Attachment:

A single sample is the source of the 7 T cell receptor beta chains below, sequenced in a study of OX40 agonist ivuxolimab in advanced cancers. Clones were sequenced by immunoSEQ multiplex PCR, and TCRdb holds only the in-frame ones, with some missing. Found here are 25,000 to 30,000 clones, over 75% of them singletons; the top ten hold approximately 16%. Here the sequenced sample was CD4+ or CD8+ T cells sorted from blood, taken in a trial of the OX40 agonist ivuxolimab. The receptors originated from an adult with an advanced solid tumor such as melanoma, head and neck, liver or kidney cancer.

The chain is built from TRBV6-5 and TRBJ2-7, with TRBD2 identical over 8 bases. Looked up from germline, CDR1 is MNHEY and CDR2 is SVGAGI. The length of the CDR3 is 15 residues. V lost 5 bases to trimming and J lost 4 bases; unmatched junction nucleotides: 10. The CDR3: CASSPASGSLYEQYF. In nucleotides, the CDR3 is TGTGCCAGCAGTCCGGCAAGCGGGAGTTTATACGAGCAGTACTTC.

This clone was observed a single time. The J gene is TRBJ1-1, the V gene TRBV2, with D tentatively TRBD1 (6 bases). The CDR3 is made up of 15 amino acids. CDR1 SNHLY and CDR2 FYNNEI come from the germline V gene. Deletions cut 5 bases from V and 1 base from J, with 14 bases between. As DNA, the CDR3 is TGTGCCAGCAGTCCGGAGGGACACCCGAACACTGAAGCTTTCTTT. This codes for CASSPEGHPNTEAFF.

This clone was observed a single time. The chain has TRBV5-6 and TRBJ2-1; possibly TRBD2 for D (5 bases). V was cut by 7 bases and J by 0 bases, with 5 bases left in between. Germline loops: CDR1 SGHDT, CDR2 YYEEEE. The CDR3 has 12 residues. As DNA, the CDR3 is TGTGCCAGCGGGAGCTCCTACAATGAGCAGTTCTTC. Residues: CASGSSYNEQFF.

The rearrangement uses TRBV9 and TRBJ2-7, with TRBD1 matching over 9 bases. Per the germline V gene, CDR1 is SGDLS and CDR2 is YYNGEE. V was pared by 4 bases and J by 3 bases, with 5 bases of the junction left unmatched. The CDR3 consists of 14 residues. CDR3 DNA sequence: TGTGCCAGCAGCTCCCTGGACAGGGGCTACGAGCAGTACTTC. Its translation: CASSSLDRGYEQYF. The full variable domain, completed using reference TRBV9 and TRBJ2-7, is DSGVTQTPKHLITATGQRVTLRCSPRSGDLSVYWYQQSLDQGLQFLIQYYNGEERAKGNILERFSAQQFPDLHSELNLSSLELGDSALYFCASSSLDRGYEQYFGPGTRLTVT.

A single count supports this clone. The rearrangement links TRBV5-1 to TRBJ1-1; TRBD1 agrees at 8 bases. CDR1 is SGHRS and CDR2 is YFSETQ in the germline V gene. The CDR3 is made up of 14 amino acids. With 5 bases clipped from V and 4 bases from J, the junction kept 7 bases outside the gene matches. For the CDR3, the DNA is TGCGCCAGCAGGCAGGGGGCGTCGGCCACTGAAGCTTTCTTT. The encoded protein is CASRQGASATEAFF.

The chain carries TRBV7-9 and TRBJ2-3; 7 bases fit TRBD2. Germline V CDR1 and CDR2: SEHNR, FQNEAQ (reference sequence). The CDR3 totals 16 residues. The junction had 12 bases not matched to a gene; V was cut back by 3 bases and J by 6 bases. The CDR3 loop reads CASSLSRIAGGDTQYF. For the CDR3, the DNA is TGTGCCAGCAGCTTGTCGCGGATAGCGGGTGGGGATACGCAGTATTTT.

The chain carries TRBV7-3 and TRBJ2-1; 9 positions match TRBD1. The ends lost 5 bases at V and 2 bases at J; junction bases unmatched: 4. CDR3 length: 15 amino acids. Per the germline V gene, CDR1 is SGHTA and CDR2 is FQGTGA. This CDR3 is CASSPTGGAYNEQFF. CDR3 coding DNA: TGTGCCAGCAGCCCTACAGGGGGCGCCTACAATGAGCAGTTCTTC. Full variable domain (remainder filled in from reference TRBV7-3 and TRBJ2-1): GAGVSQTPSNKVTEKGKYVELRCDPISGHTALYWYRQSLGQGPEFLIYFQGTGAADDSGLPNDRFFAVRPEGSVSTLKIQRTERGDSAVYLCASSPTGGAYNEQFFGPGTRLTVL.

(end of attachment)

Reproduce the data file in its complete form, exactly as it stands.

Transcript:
A single sample is the source of the 7 T cell receptor beta chains below, sequenced in a study of OX40 agonist ivuxolimab in advanced cancers. Clones were sequenced by immunoSEQ multiplex PCR, and TCRdb holds only the in-frame ones, with some missing. Found here are 25,000 to 30,000 clones, over 75% of them singletons; the top ten hold approximately 16%. Here the sequenced sample was CD4+ or CD8+ T cells sorted from blood, taken in a trial of the OX40 agonist ivuxolimab. The receptors originated from an adult with an advanced solid tumor such as melanoma, head and neck, liver or kidney cancer.

The chain is built from TRBV6-5 and TRBJ2-7, with TRBD2 identical over 8 bases. Looked up from germline, CDR1 is MNHEY and CDR2 is SVGAGI. The length of the CDR3 is 15 residues. V lost 5 bases to trimming and J lost 4 bases; unmatched junction nucleotides: 10. The CDR3: CASSPASGSLYEQYF. In nucleotides, the CDR3 is TGTGCCAGCAGTCCGGCAAGCGGGAGTTTATACGAGCAGTACTTC.

This clone was observed a single time. The J gene is TRBJ1-1, the V gene TRBV2, with D tentatively TRBD1 (6 bases). The CDR3 is made up of 15 amino acids. CDR1 SNHLY and CDR2 FYNNEI come from the germline V gene. Deletions cut 5 bases from V and 1 base from J, with 14 bases between. As DNA, the CDR3 is TGTGCCAGCAGTCCGGAGGGACACCCGAACACTGAAGCTTTCTTT. This codes for CASSPEGHPNTEAFF.

This clone was observed a single time. The chain has TRBV5-6 and TRBJ2-1; possibly TRBD2 for D (5 bases). V was cut by 7 bases and J by 0 bases, with 5 bases left in between. Germline loops: CDR1 SGHDT, CDR2 YYEEEE. The CDR3 has 12 residues. As DNA, the CDR3 is TGTGCCAGCGGGAGCTCCTACAATGAGCAGTTCTTC. Residues: CASGSSYNEQFF.

The rearrangement uses TRBV9 and TRBJ2-7, with TRBD1 matching over 9 bases. Per the germline V gene, CDR1 is SGDLS and CDR2 is YYNGEE. V was pared by 4 bases and J by 3 bases, with 5 bases of the junction left unmatched. The CDR3 consists of 14 residues. CDR3 DNA sequence: TGTGCCAGCAGCTCCCTGGACAGGGGCTACGAGCAGTACTTC. Its translation: CASSSLDRGYEQYF. The full variable domain, completed using reference TRBV9 and TRBJ2-7, is DSGVTQTPKHLITATGQRVTLRCSPRSGDLSVYWYQQSLDQGLQFLIQYYNGEERAKGNILERFSAQQFPDLHSELNLSSLELGDSALYFCASSSLDRGYEQYFGPGTRLTVT.

A single count supports this clone. The rearrangement links TRBV5-1 to TRBJ1-1; TRBD1 agrees at 8 bases. CDR1 is SGHRS and CDR2 is YFSETQ in the germline V gene. The CDR3 is made up of 14 amino acids. With 5 bases clipped from V and 4 bases from J, the junction kept 7 bases outside the gene matches. For the CDR3, the DNA is TGCGCCAGCAGGCAGGGGGCGTCGGCCACTGAAGCTTTCTTT. The encoded protein is CASRQGASATEAFF.

The chain carries TRBV7-9 and TRBJ2-3; 7 bases fit TRBD2. Germline V CDR1 and CDR2: SEHNR, FQNEAQ (reference sequence). The CDR3 totals 16 residues. The junction had 12 bases not matched to a gene; V was cut back by 3 bases and J by 6 bases. The CDR3 loop reads CASSLSRIAGGDTQYF. For the CDR3, the DNA is TGTGCCAGCAGCTTGTCGCGGATAGCGGGTGGGGATACGCAGTATTTT.

The chain carries TRBV7-3 and TRBJ2-1; 9 positions match TRBD1. The ends lost 5 bases at V and 2 bases at J; junction bases unmatched: 4. CDR3 length: 15 amino acids. Per the germline V gene, CDR1 is SGHTA and CDR2 is FQGTGA. This CDR3 is CASSPTGGAYNEQFF. CDR3 coding DNA: TGTGCCAGCAGCCCTACAGGGGGCGCCTACAATGAGCAGTTCTTC. Full variable domain (remainder filled in from reference TRBV7-3 and TRBJ2-1): GAGVSQTPSNKVTEKGKYVELRCDPISGHTALYWYRQSLGQGPEFLIYFQGTGAADDSGLPNDRFFAVRPEGSVSTLKIQRTERGDSAVYLCASSPTGGAYNEQFFGPGTRLTVL.